Just got my new MB with SSD...initial observations...

Discussion in 'MacBook' started by eye.surgeon, Oct 20, 2008.

  1. eye.surgeon macrumors 6502

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    #1
    Just received my new macbook today. 4 GB RAM, 2.4 ghz, and SSD. I was very interested to see how this machine would run with SSD, and so far I have not been disappointed.

    In one word, fast. Benchmarking doesn't quite do justice to how SSD elevates performance in a notebook. For one thing, I've been using it for 4 hrs open on my desk and it's cool to the touch. The fan has never been on and even with my ear pressed to the case I can hear nothing. Boot time is blazing. Apps snap open with a click. I can't wait to install vista via bootcamp; with these boot times I will be able to switch back and forth as needed with virtually no delay.

    My wife has the new MB with the hard drive...a great machine but the difference in real-world performance with SSD is palpable.

    Bottom line, expensive but worth it. No doubt prices will half in the next 6 months but that's being an early adapter. I'd be surprised if you can buy anything but a low end notebook without SSD within a short time except in special cases (ie the need for very large drives). I can see a whole new market for SSDs being created by Apple given the ease of swapping drives in these new macbooks.
     
  2. LinMac macrumors 65816

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    Oct 28, 2007
    #2
    I can see price per GB dropping off quite a bit in 6 months as the technology advances. MLC technology is improving and that will make larger drives a lot cheaper.

    I love my SSD based Macbook Pro. :D
     
  3. Bengt77 macrumors 68000

    Bengt77

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    #3
    The 128GB SSDs can already be had for about €375. Not too wise a choice to order it from Apple. Get a cheap SATA-II mobile HD enclosure and use that to put your original MacBook hard drive in. Voilà: a way cheaper SSD, plus a handy backup drive. Cheaper than the upgrade price Apple asks for the SSD alone.

    But I didn't come here just to rain on your parade. Congratulations on your purchase! Great to see that SSD does indeed speed up one's computer.
     
  4. eye.surgeon thread starter macrumors 6502

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    #4
    I really have no use for a painfully slow 5400 RPM external drive harvested from the laptop...my point is not that I did the cheapest possible thing which is what some people here care about, it's to provide info for people that are thinking about upgrading to SSD.
     
  5. grooveattack macrumors 6502a

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    #5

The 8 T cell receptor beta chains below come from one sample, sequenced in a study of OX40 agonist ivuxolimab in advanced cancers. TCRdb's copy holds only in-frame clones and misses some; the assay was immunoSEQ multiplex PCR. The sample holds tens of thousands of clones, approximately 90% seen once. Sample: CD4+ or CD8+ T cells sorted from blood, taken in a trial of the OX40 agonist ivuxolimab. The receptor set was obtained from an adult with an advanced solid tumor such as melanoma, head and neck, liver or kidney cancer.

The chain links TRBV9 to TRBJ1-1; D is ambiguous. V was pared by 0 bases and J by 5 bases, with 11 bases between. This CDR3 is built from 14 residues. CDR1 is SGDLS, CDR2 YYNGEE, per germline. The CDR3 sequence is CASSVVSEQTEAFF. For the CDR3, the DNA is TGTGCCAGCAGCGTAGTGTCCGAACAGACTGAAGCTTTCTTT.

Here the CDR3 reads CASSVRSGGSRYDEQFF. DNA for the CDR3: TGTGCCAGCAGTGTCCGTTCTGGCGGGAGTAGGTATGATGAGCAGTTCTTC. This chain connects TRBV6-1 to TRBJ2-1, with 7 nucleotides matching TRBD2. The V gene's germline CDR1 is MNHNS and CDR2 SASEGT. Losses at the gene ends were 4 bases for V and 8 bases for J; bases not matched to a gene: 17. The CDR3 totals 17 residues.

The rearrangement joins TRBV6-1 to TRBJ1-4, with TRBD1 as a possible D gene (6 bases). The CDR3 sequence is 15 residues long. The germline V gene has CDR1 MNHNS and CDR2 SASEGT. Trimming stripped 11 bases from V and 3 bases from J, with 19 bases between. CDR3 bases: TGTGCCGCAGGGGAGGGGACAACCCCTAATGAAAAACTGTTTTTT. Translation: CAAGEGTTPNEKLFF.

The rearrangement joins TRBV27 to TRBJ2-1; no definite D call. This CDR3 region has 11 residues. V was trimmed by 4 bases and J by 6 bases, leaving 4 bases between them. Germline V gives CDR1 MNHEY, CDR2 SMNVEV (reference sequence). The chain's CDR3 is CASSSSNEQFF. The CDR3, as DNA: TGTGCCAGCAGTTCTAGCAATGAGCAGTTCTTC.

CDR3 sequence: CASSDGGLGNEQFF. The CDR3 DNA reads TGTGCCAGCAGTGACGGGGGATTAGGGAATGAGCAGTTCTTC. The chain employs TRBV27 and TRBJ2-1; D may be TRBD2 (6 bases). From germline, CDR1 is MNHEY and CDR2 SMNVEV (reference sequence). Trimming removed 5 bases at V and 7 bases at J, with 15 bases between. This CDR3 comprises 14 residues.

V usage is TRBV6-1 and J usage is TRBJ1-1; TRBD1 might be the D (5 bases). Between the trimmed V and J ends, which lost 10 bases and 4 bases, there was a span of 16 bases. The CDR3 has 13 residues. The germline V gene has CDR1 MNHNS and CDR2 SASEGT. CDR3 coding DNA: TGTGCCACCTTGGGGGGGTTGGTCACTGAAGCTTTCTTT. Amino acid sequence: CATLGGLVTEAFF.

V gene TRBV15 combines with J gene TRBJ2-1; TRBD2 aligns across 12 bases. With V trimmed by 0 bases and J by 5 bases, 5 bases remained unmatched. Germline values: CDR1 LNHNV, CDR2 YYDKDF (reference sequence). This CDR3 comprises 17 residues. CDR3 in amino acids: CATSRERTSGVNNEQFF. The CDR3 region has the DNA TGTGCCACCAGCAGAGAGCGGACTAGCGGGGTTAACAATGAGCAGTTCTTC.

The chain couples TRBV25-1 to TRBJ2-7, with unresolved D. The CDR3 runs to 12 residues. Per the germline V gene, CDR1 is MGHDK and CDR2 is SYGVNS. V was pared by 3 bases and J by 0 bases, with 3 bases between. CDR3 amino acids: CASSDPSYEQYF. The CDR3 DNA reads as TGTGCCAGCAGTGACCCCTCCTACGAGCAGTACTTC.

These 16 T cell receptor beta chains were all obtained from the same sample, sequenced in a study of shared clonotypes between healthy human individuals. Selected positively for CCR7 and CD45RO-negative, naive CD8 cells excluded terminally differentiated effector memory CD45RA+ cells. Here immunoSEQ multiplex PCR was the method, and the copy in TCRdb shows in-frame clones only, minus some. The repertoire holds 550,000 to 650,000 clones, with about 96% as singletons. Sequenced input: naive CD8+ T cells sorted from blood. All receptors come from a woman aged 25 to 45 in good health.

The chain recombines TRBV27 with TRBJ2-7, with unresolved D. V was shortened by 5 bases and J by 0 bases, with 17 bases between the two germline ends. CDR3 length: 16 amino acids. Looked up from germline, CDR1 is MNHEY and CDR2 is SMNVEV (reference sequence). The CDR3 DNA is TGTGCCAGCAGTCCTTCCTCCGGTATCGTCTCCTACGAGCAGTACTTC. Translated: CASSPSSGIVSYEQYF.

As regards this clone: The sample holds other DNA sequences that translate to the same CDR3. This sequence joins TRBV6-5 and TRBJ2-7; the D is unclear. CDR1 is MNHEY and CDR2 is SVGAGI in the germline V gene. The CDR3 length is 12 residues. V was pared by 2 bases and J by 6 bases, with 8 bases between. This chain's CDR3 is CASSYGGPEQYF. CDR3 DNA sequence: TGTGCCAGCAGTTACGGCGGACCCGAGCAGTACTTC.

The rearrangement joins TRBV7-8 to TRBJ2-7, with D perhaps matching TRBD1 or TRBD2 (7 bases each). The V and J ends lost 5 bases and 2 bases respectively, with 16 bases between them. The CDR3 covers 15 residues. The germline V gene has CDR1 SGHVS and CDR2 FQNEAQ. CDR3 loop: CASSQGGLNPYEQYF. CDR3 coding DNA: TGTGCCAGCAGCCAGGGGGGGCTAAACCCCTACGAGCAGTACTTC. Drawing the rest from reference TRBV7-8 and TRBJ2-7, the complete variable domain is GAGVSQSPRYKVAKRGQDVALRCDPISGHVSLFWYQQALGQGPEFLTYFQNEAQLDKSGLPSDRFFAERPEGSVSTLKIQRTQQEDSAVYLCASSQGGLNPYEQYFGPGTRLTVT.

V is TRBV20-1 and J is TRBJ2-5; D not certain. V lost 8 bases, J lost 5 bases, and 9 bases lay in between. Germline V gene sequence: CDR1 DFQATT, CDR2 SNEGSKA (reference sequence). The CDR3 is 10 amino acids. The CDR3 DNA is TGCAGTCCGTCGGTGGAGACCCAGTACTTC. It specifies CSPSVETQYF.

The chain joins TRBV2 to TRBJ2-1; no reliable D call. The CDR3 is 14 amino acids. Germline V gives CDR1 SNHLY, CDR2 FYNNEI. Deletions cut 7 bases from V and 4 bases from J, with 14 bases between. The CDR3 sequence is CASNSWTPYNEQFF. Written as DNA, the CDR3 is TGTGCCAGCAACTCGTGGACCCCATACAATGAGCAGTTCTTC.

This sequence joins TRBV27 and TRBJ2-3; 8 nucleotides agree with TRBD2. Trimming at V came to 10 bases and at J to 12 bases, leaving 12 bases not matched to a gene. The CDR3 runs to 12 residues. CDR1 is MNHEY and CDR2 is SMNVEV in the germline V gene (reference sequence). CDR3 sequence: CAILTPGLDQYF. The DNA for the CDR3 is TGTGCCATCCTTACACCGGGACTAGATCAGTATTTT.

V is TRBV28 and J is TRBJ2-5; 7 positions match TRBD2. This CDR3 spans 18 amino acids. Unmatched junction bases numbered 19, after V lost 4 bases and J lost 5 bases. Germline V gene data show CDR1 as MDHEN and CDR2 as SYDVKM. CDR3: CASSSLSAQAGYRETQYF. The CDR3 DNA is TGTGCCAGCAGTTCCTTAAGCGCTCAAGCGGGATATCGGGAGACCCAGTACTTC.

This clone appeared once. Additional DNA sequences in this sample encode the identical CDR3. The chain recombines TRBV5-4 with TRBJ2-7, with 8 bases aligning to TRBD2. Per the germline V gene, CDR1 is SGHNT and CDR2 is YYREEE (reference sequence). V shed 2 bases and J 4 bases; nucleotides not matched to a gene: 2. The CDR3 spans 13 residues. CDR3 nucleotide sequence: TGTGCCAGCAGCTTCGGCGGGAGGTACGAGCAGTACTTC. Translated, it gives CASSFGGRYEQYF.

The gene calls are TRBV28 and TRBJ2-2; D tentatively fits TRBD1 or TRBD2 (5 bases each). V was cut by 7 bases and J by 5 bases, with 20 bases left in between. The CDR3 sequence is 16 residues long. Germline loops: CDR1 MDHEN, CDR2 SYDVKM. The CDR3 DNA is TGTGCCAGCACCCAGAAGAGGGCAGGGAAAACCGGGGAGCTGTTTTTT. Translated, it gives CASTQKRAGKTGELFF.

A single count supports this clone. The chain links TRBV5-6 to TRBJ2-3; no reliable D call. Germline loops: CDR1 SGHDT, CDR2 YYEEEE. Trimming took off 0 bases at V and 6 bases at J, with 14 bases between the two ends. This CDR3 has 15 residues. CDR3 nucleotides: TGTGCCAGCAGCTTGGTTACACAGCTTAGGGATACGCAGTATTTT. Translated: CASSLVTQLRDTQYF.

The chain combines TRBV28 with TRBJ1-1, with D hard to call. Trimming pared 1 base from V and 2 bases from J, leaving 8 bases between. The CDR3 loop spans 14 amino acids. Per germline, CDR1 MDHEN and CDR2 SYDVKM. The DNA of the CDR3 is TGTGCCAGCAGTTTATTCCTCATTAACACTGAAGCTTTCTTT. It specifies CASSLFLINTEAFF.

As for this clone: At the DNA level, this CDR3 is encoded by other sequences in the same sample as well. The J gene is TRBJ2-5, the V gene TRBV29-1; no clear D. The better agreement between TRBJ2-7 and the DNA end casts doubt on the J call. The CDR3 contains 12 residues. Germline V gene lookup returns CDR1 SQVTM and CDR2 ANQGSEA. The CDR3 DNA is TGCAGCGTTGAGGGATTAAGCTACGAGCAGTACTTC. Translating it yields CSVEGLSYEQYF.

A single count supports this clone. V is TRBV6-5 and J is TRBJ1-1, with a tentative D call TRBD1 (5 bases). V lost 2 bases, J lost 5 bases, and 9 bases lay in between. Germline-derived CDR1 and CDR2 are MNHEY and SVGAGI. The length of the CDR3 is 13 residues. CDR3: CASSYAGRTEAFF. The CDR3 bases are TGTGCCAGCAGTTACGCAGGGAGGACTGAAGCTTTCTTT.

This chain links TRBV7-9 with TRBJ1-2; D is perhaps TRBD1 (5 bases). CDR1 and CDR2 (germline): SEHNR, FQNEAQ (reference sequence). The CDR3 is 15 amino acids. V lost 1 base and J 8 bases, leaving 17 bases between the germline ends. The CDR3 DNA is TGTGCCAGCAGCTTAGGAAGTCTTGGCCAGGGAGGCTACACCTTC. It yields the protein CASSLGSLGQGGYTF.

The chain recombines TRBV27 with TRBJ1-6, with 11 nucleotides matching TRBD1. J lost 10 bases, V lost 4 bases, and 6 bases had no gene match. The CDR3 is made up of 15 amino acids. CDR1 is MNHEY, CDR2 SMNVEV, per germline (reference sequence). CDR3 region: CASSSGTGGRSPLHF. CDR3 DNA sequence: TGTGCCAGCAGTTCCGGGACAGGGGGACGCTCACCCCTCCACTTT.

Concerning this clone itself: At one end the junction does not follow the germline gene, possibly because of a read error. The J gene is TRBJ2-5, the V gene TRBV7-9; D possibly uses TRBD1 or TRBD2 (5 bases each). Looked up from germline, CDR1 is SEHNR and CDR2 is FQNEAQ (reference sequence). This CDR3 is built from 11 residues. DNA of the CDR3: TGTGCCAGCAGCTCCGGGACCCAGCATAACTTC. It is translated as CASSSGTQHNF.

i am very surprised how long it has taken for computer companies to take up on SSD, It seems like such a logical step for notebooks ( less power etc.) can some one give me the down sides to it except the sizes?
     
  6. neiltc13 macrumors 68040

    neiltc13

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    #6
    It would be the same regardless of the type of drive you were using for storage.
     
  7. drew0020 macrumors 65816

    drew0020

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    Nov 10, 2006
    #7
    I prefer benchmarks because your feeling just isnt scientific enough for me. I had the SSD for the MacBook Air and it helped a little, but I dont think the performance increase was substantial by any means.
     
  8. eye.surgeon thread starter macrumors 6502

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    #8
    For low-capacity flash SSDs, power consumption and heat production are much lower than platter hard drives when in active use. So no, it wouldn't be the same regardless of what I was using for storage.

    There are plenty of MB SSD benchmarks already posted on the forum. I specifically wanted to relay real world use impressions rather than a litany of benchmarks. No disrespect to the Air but there are so many compromises in the chipset and processor that appreciating benefit from a flash drive would be more difficult.

    I don't know how much more informative it can be than to have two of the same machines brand new out of the box, one with SSD and one with a hard drive, and compare them head to head. I've done that.
     
  9. Thiol macrumors 6502a

    Thiol

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    Jan 26, 2008
    #9
    The MacBook Air SSD is limited by the interface. PATA connections just don't support fast speeds. MacBooks and MacBook Pros have SATA connections that can really take advantage of the fast read speeds of an SSD.
     
  10. Stebus macrumors member

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    Sep 18, 2008
    #10
    I would really prefer getting an SSD but at over $800 Australian, i really can't justify buying it. Hopefully prices will come down dramatically so I can put one into my Macbook. They really do seem like the logical solution for notebooks.
     
  11. drew0020 macrumors 65816

    drew0020

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    Nov 10, 2006
    #11